Dateline: 7 February 2012
|I don't think it gets any clearer than this table from the Manhattan Institute For Policy Study's pro-fracking report. (click to see an enlarged view)|
In my quest to better understand hydrofracking and how hydrofracking might affect the town of Sempronius I’ve done a lot of reading. I'm a voracious reader and I'll read both sides of this issue. One case in point is the pro-fracking report by the Manhattan Institute For Policy Research titled, The Economic Opportunities of Shale Energy Development (click to read).
The report is long and its conclusion is that hydrofracking will have a positive economic impact on New York. There are economists who disagree with that conclusion; they warn that the bust that typically follows any mining operation will leave hydrofracked areas economically worse off in the long run. But I’ll let the economists argue over that because, as I’ve said in previous posts here, my main concern as a town board member is if hydrofracking is safe or will it be a danger to the general health and welfare of the Sempronius community.
With that thought in mind, my reading of the report came to a screeching halt (metaphorically speaking) when I saw the statistic for how many “serious environmental violations” there were in Pennsylvania for the number of gas wells drilled between the years 2008 and 2010 (three years) Here is what the report says...
"In summary, for every 100 wells drilled, as indicated in the data over the past three years, about seven incur serious environmental violations, with most of these incidents involving cement and casing problems or leading to major spills For every 100 wells drilled."
Seven out of 100 is 7 percent. Seven percent is 1 out of 14. So, according to the actual statistics over a three year period, one out of 14 gas wells in Pennsylvania had serious environmental violations. Here, from the conclusion of this Pro-fracking report is a further statement about these violations...
“The environmental impacts of unconventional oil and natural gas development have received a great deal of public scrutiny. This study carefully reviewed the public records of environmental violations reported by the Pennsylvania Department of Environmental Protection for the period 2008–10. Of a total of 1,924 violations, 152 were serious, involving 72 cement and casing violations, 8 blowouts, 56 major spills, and 16 cases of stray gas.”
“Violations” is another word for accidents, and “serious environmental violations” means these were accidents that either harmed, or had the potential to harm people, and not just people working in the gas industry, but innocent people living in the communities where these accidents are taking place.
I know people who assert that no harm is being done by hydrofracking, and yet, according to this pro-fracking study the clear statistics from PA for three years show that one out of 14 wells have had serious accidents.
A person has to shut their eyes real tight, plug their ears real well, and turn off their reasoning to not see that hydrofracking is a clear danger to any community where it takes place.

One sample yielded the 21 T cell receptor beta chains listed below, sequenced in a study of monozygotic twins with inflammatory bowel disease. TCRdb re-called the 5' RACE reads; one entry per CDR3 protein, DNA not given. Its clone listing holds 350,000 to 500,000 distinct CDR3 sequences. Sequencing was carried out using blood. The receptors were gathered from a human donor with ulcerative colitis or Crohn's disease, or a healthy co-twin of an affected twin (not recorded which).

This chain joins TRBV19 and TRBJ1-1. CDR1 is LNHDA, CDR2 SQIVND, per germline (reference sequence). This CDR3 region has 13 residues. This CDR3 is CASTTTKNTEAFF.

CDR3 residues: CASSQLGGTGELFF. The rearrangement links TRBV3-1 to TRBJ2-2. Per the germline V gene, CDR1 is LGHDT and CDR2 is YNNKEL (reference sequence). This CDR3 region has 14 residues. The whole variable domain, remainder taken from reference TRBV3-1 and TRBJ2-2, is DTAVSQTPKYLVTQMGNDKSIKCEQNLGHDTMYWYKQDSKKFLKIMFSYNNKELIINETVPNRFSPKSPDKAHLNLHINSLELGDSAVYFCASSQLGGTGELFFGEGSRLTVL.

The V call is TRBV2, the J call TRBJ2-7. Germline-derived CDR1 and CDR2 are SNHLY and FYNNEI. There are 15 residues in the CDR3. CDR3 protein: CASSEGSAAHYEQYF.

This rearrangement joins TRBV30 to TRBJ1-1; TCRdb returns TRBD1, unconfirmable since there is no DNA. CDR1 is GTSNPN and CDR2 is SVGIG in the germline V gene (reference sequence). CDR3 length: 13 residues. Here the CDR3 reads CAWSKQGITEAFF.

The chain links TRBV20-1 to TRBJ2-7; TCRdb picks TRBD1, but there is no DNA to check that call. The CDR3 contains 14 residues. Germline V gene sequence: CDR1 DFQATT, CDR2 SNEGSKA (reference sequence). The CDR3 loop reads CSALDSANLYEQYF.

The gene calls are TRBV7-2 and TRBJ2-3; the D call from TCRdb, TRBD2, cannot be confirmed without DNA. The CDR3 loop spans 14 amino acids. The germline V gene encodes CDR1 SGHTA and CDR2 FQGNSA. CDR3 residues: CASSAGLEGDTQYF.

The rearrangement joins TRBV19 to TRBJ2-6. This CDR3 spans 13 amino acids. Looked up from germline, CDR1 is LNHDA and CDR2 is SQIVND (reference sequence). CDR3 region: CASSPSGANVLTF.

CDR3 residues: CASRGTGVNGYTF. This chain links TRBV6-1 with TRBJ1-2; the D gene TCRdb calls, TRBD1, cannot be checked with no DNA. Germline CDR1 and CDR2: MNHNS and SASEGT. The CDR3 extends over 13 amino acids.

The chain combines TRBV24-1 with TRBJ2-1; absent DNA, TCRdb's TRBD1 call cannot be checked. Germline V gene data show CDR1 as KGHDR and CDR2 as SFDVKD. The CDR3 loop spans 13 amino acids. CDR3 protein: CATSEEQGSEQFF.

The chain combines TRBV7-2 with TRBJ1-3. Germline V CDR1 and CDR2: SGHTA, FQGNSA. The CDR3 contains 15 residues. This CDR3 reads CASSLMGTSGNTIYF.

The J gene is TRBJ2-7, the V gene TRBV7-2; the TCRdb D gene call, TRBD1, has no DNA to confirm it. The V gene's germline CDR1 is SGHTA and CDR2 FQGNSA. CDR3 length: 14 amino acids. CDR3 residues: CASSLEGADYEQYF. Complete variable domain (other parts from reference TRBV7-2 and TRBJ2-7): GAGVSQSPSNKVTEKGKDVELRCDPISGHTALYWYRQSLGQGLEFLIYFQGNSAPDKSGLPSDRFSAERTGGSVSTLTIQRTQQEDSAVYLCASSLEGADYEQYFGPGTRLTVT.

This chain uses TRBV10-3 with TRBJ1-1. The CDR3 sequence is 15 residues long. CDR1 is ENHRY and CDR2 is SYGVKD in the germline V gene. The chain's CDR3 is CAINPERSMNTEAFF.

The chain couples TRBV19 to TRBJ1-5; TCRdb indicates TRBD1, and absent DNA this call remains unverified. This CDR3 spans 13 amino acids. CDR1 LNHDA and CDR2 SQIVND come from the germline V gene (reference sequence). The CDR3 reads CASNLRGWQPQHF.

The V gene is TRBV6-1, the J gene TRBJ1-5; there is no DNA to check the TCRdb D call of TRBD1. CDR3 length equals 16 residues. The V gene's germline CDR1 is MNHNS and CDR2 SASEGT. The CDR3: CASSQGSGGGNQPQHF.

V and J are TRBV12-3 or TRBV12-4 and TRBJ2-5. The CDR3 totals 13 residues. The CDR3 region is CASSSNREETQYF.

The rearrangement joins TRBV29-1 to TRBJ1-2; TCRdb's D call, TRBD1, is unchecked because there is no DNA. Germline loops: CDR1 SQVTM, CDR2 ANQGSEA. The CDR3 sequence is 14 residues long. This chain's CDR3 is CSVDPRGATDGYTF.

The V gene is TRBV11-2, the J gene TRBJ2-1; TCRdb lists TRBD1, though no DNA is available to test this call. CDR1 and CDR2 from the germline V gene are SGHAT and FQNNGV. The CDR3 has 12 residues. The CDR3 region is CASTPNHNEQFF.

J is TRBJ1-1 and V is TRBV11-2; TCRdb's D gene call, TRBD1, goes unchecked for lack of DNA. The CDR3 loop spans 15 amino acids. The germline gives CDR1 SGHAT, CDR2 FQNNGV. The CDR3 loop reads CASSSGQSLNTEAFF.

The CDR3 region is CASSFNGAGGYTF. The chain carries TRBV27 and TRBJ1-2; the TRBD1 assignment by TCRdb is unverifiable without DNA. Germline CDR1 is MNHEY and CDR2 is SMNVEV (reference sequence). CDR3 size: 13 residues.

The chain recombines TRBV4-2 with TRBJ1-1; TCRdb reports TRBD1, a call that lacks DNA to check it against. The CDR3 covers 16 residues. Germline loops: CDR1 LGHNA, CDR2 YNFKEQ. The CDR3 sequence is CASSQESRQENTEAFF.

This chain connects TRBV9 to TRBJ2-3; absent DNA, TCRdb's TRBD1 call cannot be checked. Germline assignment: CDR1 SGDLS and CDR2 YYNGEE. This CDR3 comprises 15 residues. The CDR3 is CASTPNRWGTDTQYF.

There are people who assert that everything has risks. That is true, but intelligent people do not engage in activities that are statistically proven to result in a serious accident in one out of 14 cases.
What the Manhattan Institute report does not point out is that, according to professor Anthony Ingraffea (an undisputed authority on hydrofracking), two thirds of the gas wells drilled in Pennsylvania thus far have not been fracked. They are drilled and ready for fracking when the industry wants to get the gas. And fracking is what has the most potential for serious accidents. What does that do when figured into the equation of 1 out of 14? I’m sure it doesn’t make the statistic look any better!
Does the town of Sempronius want an industrial activity with that kind of track record?
You might be wondering to yourself... If the Manhattan Institute report acknowledges that serious accidents are associated with 1 out of 14 gas wells, how could they come to the conclusion that hydrofracking is a good thing?
The answer is, very simply, that the report’s conclusions are NOT IN ANY WAY based on how hydrofracking affects people’s lives in the communities where hydrofracking is done.
The Manhattan Institute’s report looks at serious accidents as business expenses. Their conclusion is that the profits from high volume hydraulic fracturing of shale in New York State will be more than sufficient to pay the costs of all serious accidents that are caused in the process.
I dare say, it’s easy for the Manhattan Institute to look only at the numbers and come to their economic conclusions in favor of fracking a little rural town like Sempronius. It’s easy because the people who authored the report don’t live in Sempronius. Their families will not be victims of the serious accidents that will surely happen here if hydrofracking is allowed.
Statistics like this underscore the serious reality of hydrofracking, and it is statistics like this that convince me more than ever that a moratorium on fracking in Sempronius is the only responsible thing to do at this time